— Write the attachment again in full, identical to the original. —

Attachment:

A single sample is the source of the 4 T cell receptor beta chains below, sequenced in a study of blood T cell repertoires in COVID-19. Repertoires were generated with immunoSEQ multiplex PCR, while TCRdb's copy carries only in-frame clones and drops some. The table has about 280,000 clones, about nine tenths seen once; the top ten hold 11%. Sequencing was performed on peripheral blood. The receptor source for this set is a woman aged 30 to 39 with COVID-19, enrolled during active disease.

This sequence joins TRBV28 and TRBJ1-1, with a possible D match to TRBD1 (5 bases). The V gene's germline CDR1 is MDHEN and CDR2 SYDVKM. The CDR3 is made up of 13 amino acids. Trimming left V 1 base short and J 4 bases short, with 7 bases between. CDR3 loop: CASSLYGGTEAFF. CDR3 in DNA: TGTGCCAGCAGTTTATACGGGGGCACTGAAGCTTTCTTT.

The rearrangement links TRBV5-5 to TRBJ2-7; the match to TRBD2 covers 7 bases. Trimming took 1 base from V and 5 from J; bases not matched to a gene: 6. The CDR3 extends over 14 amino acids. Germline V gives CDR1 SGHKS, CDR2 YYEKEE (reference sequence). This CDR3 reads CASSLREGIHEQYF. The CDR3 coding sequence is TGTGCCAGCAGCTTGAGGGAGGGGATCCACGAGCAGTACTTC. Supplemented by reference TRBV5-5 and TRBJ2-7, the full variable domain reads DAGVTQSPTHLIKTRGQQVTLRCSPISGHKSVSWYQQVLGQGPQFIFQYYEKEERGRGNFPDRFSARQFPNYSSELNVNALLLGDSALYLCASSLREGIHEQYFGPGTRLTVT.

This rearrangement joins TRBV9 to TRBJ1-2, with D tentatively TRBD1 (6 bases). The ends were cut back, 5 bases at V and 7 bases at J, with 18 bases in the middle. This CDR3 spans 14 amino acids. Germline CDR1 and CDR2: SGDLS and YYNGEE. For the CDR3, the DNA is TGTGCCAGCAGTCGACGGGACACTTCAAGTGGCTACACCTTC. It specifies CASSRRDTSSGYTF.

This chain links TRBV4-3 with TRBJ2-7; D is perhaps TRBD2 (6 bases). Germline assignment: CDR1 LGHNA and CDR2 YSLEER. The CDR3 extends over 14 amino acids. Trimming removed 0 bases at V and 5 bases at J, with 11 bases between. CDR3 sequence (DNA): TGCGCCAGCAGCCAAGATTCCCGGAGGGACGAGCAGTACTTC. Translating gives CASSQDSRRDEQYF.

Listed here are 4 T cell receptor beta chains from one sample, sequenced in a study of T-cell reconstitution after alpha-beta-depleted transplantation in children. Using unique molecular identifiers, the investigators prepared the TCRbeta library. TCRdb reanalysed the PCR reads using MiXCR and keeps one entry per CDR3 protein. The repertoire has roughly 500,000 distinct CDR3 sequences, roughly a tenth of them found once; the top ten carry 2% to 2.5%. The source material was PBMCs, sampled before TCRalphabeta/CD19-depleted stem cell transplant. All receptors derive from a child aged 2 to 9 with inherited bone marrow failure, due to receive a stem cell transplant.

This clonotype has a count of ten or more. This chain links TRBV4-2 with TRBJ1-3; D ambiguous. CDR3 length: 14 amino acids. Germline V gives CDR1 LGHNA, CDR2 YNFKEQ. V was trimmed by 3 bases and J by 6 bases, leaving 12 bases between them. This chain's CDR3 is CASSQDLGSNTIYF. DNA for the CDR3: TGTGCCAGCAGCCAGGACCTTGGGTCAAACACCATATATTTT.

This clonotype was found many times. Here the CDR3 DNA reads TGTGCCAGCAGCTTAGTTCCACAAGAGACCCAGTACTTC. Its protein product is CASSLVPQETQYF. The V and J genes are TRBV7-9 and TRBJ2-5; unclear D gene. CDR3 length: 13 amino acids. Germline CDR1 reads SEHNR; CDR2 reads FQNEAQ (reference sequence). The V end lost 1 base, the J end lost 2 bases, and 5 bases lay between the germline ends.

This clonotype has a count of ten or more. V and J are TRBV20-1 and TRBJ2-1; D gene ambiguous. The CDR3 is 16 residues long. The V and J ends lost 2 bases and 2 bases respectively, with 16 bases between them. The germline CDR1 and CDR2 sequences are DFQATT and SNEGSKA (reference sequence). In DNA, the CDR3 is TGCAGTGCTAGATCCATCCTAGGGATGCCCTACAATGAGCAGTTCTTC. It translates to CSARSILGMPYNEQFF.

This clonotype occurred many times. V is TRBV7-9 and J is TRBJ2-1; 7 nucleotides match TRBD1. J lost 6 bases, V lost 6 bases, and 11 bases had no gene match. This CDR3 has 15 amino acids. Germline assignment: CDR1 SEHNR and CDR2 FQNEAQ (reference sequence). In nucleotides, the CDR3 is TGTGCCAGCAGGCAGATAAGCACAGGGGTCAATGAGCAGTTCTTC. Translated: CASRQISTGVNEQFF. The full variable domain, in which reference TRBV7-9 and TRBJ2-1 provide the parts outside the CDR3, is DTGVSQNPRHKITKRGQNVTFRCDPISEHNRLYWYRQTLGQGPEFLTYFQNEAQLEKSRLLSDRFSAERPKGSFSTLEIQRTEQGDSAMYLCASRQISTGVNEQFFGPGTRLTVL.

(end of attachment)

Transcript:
A single sample is the source of the 4 T cell receptor beta chains below, sequenced in a study of blood T cell repertoires in COVID-19. Repertoires were generated with immunoSEQ multiplex PCR, while TCRdb's copy carries only in-frame clones and drops some. The table has about 280,000 clones, about nine tenths seen once; the top ten hold 11%. Sequencing was performed on peripheral blood. The receptor source for this set is a woman aged 30 to 39 with COVID-19, enrolled during active disease.

This sequence joins TRBV28 and TRBJ1-1, with a possible D match to TRBD1 (5 bases). The V gene's germline CDR1 is MDHEN and CDR2 SYDVKM. The CDR3 is made up of 13 amino acids. Trimming left V 1 base short and J 4 bases short, with 7 bases between. CDR3 loop: CASSLYGGTEAFF. CDR3 in DNA: TGTGCCAGCAGTTTATACGGGGGCACTGAAGCTTTCTTT.

The rearrangement links TRBV5-5 to TRBJ2-7; the match to TRBD2 covers 7 bases. Trimming took 1 base from V and 5 from J; bases not matched to a gene: 6. The CDR3 extends over 14 amino acids. Germline V gives CDR1 SGHKS, CDR2 YYEKEE (reference sequence). This CDR3 reads CASSLREGIHEQYF. The CDR3 coding sequence is TGTGCCAGCAGCTTGAGGGAGGGGATCCACGAGCAGTACTTC. Supplemented by reference TRBV5-5 and TRBJ2-7, the full variable domain reads DAGVTQSPTHLIKTRGQQVTLRCSPISGHKSVSWYQQVLGQGPQFIFQYYEKEERGRGNFPDRFSARQFPNYSSELNVNALLLGDSALYLCASSLREGIHEQYFGPGTRLTVT.

This rearrangement joins TRBV9 to TRBJ1-2, with D tentatively TRBD1 (6 bases). The ends were cut back, 5 bases at V and 7 bases at J, with 18 bases in the middle. This CDR3 spans 14 amino acids. Germline CDR1 and CDR2: SGDLS and YYNGEE. For the CDR3, the DNA is TGTGCCAGCAGTCGACGGGACACTTCAAGTGGCTACACCTTC. It specifies CASSRRDTSSGYTF.

This chain links TRBV4-3 with TRBJ2-7; D is perhaps TRBD2 (6 bases). Germline assignment: CDR1 LGHNA and CDR2 YSLEER. The CDR3 extends over 14 amino acids. Trimming removed 0 bases at V and 5 bases at J, with 11 bases between. CDR3 sequence (DNA): TGCGCCAGCAGCCAAGATTCCCGGAGGGACGAGCAGTACTTC. Translating gives CASSQDSRRDEQYF.

Listed here are 4 T cell receptor beta chains from one sample, sequenced in a study of T-cell reconstitution after alpha-beta-depleted transplantation in children. Using unique molecular identifiers, the investigators prepared the TCRbeta library. TCRdb reanalysed the PCR reads using MiXCR and keeps one entry per CDR3 protein. The repertoire has roughly 500,000 distinct CDR3 sequences, roughly a tenth of them found once; the top ten carry 2% to 2.5%. The source material was PBMCs, sampled before TCRalphabeta/CD19-depleted stem cell transplant. All receptors derive from a child aged 2 to 9 with inherited bone marrow failure, due to receive a stem cell transplant.

This clonotype has a count of ten or more. This chain links TRBV4-2 with TRBJ1-3; D ambiguous. CDR3 length: 14 amino acids. Germline V gives CDR1 LGHNA, CDR2 YNFKEQ. V was trimmed by 3 bases and J by 6 bases, leaving 12 bases between them. This chain's CDR3 is CASSQDLGSNTIYF. DNA for the CDR3: TGTGCCAGCAGCCAGGACCTTGGGTCAAACACCATATATTTT.

This clonotype was found many times. Here the CDR3 DNA reads TGTGCCAGCAGCTTAGTTCCACAAGAGACCCAGTACTTC. Its protein product is CASSLVPQETQYF. The V and J genes are TRBV7-9 and TRBJ2-5; unclear D gene. CDR3 length: 13 amino acids. Germline CDR1 reads SEHNR; CDR2 reads FQNEAQ (reference sequence). The V end lost 1 base, the J end lost 2 bases, and 5 bases lay between the germline ends.

This clonotype has a count of ten or more. V and J are TRBV20-1 and TRBJ2-1; D gene ambiguous. The CDR3 is 16 residues long. The V and J ends lost 2 bases and 2 bases respectively, with 16 bases between them. The germline CDR1 and CDR2 sequences are DFQATT and SNEGSKA (reference sequence). In DNA, the CDR3 is TGCAGTGCTAGATCCATCCTAGGGATGCCCTACAATGAGCAGTTCTTC. It translates to CSARSILGMPYNEQFF.

This clonotype occurred many times. V is TRBV7-9 and J is TRBJ2-1; 7 nucleotides match TRBD1. J lost 6 bases, V lost 6 bases, and 11 bases had no gene match. This CDR3 has 15 amino acids. Germline assignment: CDR1 SEHNR and CDR2 FQNEAQ (reference sequence). In nucleotides, the CDR3 is TGTGCCAGCAGGCAGATAAGCACAGGGGTCAATGAGCAGTTCTTC. Translated: CASRQISTGVNEQFF. The full variable domain, in which reference TRBV7-9 and TRBJ2-1 provide the parts outside the CDR3, is DTGVSQNPRHKITKRGQNVTFRCDPISEHNRLYWYRQTLGQGPEFLTYFQNEAQLEKSRLLSDRFSAERPKGSFSTLEIQRTEQGDSAMYLCASRQISTGVNEQFFGPGTRLTVL.